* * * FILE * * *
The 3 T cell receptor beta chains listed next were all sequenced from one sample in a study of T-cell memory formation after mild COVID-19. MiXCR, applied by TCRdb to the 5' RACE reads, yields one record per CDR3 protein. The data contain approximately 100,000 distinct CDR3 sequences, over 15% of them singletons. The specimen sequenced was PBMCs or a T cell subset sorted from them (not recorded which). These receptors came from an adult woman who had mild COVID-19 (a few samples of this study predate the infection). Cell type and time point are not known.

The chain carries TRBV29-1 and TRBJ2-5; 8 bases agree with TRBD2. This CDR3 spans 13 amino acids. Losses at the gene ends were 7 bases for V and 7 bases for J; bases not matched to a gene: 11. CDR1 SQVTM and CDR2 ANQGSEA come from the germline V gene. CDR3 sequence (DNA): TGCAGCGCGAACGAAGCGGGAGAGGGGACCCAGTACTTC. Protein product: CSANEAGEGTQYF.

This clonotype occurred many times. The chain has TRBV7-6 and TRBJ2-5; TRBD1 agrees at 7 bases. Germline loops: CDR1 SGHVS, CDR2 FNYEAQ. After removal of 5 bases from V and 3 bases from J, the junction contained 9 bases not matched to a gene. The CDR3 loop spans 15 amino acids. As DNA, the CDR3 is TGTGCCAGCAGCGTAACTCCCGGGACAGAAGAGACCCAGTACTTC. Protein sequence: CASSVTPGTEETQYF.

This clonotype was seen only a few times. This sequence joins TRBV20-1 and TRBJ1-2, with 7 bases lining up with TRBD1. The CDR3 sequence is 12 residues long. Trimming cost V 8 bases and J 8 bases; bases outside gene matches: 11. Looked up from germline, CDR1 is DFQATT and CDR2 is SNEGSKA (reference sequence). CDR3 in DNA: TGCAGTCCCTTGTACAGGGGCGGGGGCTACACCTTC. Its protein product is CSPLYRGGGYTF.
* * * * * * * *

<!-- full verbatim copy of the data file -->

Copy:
The 3 T cell receptor beta chains listed next were all sequenced from one sample in a study of T-cell memory formation after mild COVID-19. MiXCR, applied by TCRdb to the 5' RACE reads, yields one record per CDR3 protein. The data contain approximately 100,000 distinct CDR3 sequences, over 15% of them singletons. The specimen sequenced was PBMCs or a T cell subset sorted from them (not recorded which). These receptors came from an adult woman who had mild COVID-19 (a few samples of this study predate the infection). Cell type and time point are not known.

The chain carries TRBV29-1 and TRBJ2-5; 8 bases agree with TRBD2. This CDR3 spans 13 amino acids. Losses at the gene ends were 7 bases for V and 7 bases for J; bases not matched to a gene: 11. CDR1 SQVTM and CDR2 ANQGSEA come from the germline V gene. CDR3 sequence (DNA): TGCAGCGCGAACGAAGCGGGAGAGGGGACCCAGTACTTC. Protein product: CSANEAGEGTQYF.

This clonotype occurred many times. The chain has TRBV7-6 and TRBJ2-5; TRBD1 agrees at 7 bases. Germline loops: CDR1 SGHVS, CDR2 FNYEAQ. After removal of 5 bases from V and 3 bases from J, the junction contained 9 bases not matched to a gene. The CDR3 loop spans 15 amino acids. As DNA, the CDR3 is TGTGCCAGCAGCGTAACTCCCGGGACAGAAGAGACCCAGTACTTC. Protein sequence: CASSVTPGTEETQYF.

This clonotype was seen only a few times. This sequence joins TRBV20-1 and TRBJ1-2, with 7 bases lining up with TRBD1. The CDR3 sequence is 12 residues long. Trimming cost V 8 bases and J 8 bases; bases outside gene matches: 11. Looked up from germline, CDR1 is DFQATT and CDR2 is SNEGSKA (reference sequence). CDR3 in DNA: TGCAGTCCCTTGTACAGGGGCGGGGGCTACACCTTC. Its protein product is CSPLYRGGGYTF.